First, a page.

Ph.D., Washington State University
Keywords: Political Economy, Cultural Change, Contemporary American Social Problems, and Human Evolution
I have enjoyed teaching a wide variety of courses since coming to WSU-TC. It is a pleasure for me to develop and deliver new classes in the myriad of possibilities provided by the broad field on Anthropology. Although primarily a Cultural Anthropologist, I also delve into Linguistics and Biological Anthropology quite often and stay current on paleo-anthropological discoveries. I have not completely departed from my original training in Economics, however, for my research interests currently include Political Economy. I study comparative economic system, globalization, and threats to democracy. In this regard, I’ve published numerous columns in the Tri-City Herald, as well as several articles with other periodicals and newspapers. When able, I give guest presentations at local schools, in addition to speeches, panel presentations, and interviews for regional news networks and political organizations.
Lived, taught, and worked in the entertainment industry in Los Angeles prior to returning to Washington.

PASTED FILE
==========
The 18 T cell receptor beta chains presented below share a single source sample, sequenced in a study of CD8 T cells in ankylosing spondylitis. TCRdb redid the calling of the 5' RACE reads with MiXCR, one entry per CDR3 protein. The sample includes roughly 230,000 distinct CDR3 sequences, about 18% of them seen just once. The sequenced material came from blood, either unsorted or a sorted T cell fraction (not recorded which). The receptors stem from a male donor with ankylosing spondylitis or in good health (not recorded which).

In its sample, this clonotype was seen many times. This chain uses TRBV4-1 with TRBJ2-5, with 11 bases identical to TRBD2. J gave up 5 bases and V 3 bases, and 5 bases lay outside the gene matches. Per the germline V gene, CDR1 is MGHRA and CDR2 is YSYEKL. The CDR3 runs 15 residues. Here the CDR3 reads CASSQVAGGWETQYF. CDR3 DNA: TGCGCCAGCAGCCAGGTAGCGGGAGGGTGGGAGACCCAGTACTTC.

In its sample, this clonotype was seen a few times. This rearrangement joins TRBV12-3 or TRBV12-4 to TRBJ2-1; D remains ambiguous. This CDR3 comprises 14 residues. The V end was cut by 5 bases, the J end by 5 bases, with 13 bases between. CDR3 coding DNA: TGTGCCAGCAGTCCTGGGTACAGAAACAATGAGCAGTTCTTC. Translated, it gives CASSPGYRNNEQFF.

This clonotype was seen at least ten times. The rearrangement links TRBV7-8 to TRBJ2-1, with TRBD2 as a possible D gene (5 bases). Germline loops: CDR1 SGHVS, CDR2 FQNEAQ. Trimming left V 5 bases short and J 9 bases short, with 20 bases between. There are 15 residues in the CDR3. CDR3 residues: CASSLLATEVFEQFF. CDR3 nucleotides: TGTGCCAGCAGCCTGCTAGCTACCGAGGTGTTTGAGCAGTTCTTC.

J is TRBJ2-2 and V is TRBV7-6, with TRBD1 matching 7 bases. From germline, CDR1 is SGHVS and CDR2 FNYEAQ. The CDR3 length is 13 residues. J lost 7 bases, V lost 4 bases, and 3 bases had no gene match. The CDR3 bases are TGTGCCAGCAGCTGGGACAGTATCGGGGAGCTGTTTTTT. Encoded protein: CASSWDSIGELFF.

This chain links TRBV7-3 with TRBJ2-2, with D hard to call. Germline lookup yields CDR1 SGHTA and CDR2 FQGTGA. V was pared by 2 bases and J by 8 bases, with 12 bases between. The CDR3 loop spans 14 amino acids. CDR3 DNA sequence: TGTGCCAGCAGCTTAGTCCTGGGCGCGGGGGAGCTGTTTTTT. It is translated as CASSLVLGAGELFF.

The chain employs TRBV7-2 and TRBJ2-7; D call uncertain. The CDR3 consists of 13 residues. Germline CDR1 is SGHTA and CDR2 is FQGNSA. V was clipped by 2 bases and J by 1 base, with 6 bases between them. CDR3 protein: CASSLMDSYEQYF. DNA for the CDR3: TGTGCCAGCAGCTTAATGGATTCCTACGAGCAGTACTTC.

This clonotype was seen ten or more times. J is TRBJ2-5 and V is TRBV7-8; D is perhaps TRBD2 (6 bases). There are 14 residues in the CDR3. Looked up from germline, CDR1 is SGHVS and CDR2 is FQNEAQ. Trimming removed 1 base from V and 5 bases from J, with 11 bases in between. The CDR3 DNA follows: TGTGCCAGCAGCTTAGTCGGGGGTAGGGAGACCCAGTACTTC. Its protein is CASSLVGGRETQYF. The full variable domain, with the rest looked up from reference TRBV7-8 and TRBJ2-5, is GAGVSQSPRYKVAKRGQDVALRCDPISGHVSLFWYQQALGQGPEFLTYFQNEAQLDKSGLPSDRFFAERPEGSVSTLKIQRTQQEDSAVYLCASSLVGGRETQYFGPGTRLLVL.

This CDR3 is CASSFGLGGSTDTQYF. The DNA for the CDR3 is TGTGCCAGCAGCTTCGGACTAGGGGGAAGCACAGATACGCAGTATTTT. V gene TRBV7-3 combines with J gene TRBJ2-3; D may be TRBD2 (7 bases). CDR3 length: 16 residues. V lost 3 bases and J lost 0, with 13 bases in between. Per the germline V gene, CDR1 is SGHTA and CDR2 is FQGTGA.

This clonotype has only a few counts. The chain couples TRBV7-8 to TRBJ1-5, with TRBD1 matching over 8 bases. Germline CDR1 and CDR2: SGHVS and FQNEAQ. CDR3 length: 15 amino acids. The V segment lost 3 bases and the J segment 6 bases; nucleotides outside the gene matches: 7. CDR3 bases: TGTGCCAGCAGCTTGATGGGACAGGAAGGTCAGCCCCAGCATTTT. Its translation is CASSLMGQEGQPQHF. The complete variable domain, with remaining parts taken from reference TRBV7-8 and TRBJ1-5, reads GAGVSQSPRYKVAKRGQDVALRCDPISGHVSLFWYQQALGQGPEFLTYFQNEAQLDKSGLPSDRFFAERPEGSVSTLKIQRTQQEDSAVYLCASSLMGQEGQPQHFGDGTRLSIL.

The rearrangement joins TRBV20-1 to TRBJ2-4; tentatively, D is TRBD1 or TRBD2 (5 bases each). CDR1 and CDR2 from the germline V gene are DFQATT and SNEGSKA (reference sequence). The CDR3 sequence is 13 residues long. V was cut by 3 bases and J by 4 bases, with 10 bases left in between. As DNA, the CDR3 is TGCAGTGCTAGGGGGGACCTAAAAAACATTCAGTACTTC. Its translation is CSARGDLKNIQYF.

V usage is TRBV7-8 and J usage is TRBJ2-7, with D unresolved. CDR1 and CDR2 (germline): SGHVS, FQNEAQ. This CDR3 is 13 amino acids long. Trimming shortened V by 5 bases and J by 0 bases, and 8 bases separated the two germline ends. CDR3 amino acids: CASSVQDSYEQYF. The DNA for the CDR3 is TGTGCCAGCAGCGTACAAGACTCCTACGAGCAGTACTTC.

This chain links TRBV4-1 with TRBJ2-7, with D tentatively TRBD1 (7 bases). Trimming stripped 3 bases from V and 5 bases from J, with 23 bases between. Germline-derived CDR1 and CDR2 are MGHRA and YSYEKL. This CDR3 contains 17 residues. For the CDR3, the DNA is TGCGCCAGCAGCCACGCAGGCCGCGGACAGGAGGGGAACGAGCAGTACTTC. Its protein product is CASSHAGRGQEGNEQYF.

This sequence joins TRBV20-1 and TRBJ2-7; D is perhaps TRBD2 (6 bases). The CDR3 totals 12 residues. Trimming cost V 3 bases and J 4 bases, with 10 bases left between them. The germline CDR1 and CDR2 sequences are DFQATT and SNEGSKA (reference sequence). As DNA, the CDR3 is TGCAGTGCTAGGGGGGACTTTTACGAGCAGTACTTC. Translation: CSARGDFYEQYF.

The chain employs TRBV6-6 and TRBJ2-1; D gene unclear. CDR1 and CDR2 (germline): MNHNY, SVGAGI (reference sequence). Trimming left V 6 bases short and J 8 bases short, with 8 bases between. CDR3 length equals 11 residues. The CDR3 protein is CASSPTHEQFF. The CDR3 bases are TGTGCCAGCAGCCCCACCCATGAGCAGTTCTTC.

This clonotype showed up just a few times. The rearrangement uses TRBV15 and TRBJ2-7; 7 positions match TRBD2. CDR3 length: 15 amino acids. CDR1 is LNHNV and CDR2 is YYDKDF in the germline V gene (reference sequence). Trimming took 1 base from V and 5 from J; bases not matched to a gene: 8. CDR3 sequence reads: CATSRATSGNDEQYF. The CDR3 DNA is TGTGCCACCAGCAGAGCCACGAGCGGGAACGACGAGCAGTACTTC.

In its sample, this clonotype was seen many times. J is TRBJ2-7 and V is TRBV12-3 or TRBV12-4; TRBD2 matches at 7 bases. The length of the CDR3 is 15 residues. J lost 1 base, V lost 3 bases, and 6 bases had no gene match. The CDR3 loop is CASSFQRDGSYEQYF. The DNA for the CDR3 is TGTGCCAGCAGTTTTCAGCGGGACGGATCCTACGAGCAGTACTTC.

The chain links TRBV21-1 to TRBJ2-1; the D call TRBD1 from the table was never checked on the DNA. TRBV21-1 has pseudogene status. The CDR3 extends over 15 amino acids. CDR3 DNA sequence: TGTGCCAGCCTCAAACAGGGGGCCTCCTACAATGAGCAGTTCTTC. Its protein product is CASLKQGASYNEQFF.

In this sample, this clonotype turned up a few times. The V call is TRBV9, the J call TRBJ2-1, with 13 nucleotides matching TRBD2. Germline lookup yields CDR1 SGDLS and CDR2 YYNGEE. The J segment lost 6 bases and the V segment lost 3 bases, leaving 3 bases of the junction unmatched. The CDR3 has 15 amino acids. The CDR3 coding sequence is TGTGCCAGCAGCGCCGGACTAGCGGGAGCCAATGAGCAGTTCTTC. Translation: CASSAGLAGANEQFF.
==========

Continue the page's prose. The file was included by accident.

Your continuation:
Introduction to Anthropology Explores what it means to be human through the major subfields of anthropology, including biological anthropology (human evolution and variation.
Introduction to Biological Anthropology Evidence for human evolution; evolutionary explanations of human variation; techniques of biological anthropology.
Anthropology of Epidemic Disease and Bioterrorism Cross-cultural understanding of how humans respond to epidemics, including high mortality diseases, diseases common in the developing world, and diseases that pose future threats.
Cultural Ecology Major findings of ecological anthropology relating to problems of population, resources, and environment in small-scale cultures.
Native Peoples of North America A holistic exploration of various indigenous peoples and cultures of North America, through the lens of anthropology.